SEC Rolls Out Amendments to Intrastate Offering Rule

On April 20, 2017, amendments to Rule 147 and new Rule 147A, federal intrastate offering exemptions, finally went into effect. The amendments to Rule 147 and new Rule 147A are intended to modernize and update the exemption that allows companies to raise money from investors who are located within one state without having to register those securities with the SEC. The SEC’s goal in modernizing the exemption was to assist smaller companies with capital formation


Both amended Rule 147 and new Rule 147A now have the following provisions included:

  • A requirement that the issuer has its “principal place of business” in-state and satisfies at least one “doing business” requirement that would demonstrate the in-state nature of the issuer’s business
  • A new “reasonable belief” standard for issuers to rely on in determining the residence of the purchaser at the time of the sale of securities
  • A requirement that issuers obtain a written representation from each purchaser as to residency
  • A limit on resales to persons residing within the state or territory of the offering for a period of six months from the date of the sale by the issuer to the purchaser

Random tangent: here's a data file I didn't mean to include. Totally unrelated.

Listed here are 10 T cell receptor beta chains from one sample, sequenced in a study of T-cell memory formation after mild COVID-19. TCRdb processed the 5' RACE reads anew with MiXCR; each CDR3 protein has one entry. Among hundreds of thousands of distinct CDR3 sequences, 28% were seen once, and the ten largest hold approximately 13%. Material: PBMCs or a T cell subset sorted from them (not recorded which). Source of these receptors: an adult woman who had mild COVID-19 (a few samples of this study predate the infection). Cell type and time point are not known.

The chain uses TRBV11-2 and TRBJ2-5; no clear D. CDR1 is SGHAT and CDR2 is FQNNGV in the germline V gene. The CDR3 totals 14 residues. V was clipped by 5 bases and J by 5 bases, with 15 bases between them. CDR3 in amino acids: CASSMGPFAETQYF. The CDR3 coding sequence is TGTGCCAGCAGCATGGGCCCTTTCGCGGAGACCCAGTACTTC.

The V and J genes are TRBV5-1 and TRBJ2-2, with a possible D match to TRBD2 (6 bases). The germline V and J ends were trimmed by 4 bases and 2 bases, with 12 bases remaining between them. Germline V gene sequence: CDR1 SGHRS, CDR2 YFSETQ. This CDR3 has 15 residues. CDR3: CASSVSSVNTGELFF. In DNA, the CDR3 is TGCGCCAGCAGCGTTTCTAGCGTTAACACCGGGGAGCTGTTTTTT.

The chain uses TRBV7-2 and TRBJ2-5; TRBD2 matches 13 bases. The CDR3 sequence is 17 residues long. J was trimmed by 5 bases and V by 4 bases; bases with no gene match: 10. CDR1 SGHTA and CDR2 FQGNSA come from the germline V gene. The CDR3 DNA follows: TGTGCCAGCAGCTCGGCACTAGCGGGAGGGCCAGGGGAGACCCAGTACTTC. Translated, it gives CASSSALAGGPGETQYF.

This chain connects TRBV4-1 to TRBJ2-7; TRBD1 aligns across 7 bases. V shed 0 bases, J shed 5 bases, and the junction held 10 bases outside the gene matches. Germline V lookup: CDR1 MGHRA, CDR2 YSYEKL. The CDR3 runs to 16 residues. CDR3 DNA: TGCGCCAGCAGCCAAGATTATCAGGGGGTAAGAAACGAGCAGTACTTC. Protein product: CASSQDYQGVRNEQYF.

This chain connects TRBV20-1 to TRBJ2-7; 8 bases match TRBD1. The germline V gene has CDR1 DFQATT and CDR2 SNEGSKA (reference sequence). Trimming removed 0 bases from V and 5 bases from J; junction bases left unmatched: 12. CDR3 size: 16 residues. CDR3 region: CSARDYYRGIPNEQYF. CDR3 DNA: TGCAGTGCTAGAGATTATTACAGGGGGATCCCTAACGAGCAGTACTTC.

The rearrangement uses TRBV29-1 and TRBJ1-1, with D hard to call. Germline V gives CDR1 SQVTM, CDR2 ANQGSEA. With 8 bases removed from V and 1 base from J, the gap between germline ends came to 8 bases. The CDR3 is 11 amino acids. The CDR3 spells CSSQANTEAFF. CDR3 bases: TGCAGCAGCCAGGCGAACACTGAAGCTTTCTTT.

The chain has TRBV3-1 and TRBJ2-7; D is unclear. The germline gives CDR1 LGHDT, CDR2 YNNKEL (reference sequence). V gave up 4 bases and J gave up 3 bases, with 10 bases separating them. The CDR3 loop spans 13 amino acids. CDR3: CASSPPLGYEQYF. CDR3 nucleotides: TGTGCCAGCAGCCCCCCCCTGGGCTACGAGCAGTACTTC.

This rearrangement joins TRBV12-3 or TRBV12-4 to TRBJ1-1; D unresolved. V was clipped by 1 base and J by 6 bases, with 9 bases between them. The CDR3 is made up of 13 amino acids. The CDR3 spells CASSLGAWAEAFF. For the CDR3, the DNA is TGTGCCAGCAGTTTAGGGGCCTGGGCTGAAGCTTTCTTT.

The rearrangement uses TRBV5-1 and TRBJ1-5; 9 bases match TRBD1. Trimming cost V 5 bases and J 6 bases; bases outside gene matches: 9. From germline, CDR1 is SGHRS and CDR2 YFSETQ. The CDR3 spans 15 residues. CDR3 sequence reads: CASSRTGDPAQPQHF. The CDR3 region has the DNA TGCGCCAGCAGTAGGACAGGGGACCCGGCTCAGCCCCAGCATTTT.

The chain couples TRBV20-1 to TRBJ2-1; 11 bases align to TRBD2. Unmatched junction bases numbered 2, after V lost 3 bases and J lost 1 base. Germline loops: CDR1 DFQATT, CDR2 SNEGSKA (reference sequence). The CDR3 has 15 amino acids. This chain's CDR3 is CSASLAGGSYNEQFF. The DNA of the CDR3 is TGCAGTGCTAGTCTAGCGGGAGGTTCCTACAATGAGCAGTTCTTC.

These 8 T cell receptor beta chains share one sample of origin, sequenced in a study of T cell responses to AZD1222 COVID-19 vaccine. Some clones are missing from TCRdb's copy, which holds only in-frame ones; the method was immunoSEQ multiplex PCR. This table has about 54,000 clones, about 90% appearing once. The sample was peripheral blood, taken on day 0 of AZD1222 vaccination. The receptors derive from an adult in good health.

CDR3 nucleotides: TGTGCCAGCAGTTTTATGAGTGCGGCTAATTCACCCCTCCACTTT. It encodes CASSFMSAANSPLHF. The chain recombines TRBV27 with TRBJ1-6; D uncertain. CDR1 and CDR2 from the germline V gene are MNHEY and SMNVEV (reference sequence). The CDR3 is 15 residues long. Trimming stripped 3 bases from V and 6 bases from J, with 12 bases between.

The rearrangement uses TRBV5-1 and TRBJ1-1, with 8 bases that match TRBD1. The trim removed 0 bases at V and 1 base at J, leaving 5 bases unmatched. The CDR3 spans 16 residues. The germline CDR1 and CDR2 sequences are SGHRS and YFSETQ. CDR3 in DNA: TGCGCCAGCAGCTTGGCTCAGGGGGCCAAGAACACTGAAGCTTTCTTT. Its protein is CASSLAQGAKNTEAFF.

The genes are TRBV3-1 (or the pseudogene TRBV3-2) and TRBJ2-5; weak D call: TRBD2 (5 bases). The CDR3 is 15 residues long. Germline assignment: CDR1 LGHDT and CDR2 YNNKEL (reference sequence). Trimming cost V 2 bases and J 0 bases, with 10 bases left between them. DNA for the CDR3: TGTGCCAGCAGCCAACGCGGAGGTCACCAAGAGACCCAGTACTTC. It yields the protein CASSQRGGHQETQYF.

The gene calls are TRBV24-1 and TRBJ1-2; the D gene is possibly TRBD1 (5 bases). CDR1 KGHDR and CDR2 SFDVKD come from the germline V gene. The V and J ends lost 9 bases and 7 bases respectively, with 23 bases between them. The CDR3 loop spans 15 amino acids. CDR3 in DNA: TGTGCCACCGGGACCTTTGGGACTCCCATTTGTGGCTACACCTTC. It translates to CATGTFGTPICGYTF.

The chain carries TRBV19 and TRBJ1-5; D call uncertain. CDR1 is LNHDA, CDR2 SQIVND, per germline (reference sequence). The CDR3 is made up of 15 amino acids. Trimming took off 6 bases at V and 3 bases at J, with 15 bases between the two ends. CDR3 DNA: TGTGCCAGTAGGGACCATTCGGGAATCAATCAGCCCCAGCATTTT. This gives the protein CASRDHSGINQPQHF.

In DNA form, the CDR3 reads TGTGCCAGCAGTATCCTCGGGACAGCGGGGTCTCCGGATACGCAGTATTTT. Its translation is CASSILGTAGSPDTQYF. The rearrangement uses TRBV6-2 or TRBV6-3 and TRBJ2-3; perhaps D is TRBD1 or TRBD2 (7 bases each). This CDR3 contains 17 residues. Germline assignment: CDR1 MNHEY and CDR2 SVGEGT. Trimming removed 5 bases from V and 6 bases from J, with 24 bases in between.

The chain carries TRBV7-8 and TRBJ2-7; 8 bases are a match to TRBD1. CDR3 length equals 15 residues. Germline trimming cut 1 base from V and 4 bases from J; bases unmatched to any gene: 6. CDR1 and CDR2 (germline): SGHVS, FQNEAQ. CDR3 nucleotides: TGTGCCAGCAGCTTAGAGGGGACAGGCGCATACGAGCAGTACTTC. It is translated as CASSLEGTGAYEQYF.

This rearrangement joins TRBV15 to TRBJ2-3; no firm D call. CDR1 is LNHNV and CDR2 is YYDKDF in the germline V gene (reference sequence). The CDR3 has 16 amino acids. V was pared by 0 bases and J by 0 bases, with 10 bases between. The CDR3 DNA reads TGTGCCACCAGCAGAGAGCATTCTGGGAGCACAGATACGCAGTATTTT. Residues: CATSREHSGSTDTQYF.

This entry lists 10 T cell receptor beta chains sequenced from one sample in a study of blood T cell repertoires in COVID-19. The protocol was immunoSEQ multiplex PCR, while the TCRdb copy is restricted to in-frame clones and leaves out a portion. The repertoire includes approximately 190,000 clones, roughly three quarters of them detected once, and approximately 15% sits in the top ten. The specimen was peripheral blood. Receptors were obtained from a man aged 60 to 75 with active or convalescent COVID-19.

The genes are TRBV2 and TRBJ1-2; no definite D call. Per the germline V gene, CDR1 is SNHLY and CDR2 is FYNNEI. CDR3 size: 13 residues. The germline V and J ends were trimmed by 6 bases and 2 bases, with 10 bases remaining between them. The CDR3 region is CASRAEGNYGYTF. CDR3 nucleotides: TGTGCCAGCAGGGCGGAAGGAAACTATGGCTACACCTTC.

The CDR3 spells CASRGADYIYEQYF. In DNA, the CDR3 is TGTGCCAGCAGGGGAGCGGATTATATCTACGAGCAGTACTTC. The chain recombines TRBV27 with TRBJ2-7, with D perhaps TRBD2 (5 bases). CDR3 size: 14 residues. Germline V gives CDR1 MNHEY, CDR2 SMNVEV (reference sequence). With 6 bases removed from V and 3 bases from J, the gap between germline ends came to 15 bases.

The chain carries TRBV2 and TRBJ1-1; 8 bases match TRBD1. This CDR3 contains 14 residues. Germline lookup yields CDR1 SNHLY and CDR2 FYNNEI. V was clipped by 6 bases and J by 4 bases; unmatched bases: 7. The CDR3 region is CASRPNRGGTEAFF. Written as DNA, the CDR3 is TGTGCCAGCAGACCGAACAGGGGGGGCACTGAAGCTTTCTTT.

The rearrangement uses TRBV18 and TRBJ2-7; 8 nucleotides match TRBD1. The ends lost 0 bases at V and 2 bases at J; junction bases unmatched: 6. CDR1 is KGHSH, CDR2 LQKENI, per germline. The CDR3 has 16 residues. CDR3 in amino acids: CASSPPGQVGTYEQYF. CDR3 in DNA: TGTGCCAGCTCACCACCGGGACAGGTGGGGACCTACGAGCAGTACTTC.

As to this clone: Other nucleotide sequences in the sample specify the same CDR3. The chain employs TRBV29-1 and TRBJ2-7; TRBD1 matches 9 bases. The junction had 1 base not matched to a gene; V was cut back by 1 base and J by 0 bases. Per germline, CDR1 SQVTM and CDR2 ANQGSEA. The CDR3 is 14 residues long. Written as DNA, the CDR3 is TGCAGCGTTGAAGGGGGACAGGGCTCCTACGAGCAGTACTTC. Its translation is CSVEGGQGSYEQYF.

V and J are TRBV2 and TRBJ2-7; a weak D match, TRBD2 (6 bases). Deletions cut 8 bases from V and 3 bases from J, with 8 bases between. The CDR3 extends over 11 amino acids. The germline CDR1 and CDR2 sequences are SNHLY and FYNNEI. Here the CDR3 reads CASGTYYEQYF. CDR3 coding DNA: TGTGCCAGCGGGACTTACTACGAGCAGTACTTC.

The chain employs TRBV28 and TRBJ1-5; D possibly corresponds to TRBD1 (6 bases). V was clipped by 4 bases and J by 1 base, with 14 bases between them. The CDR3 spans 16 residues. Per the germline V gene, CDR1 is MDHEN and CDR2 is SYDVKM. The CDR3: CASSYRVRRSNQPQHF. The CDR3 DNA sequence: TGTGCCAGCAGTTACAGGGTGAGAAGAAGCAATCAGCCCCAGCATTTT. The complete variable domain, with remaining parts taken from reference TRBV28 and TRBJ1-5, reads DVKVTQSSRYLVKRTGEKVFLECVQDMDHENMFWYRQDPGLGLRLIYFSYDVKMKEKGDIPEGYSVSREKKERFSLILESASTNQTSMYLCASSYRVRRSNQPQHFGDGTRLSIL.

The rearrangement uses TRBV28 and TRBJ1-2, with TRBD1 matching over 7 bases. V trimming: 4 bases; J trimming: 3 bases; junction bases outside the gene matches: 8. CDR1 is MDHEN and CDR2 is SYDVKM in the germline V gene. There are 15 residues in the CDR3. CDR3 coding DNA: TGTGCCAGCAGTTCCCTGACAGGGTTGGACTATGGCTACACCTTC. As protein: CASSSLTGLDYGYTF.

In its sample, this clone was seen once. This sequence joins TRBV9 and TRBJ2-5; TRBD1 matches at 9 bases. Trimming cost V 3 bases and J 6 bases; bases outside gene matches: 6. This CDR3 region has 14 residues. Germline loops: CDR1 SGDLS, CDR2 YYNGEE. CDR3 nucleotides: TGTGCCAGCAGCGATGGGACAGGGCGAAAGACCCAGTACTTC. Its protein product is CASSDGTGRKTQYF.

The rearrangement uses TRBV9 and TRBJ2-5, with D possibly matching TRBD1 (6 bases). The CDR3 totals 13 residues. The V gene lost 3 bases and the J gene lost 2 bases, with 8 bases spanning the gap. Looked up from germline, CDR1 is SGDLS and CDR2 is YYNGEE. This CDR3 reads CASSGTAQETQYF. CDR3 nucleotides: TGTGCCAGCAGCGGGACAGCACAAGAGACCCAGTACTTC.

• An integration safe harbor that would include any prior offers or sales of securities by the issuer made under another provision, as well as certain subsequent offers or sales of securities by the issuer occurring after the completion of the offering
  • Legend requirements to offerees and purchasers about the limits on resales

Amended Rule 147 vs New Rule 147A

The key differences between Rule 147 as amended and new Rule 147A are that issuers relying on Rule 147A do not have to be incorporated in the state in which they are selling securities and are not banned from general solicitation. Although issuers can generally solicit, they still have to make sure whoever actually purchases securities are residents of the same state.

That means that an issuer that’s incorporated in Delaware but has its principal place of business in California and does most of its business in California can start a “crowdfunding campaign” in reliance of Rule 147A where anyone can see the offering online so long as only residents of California actually purchase securities. This is obviously simplifying it and the issuer would still have to abide by California’s securities laws, however. It will be interesting to see if this new rule causes a competition between the states to make their intrastate crowdfunding laws more appealing to issuers and startups. As you can see from the figure below, there are already numerous states that have enacted and are trying to enact their own state-specific crowdfunding laws.


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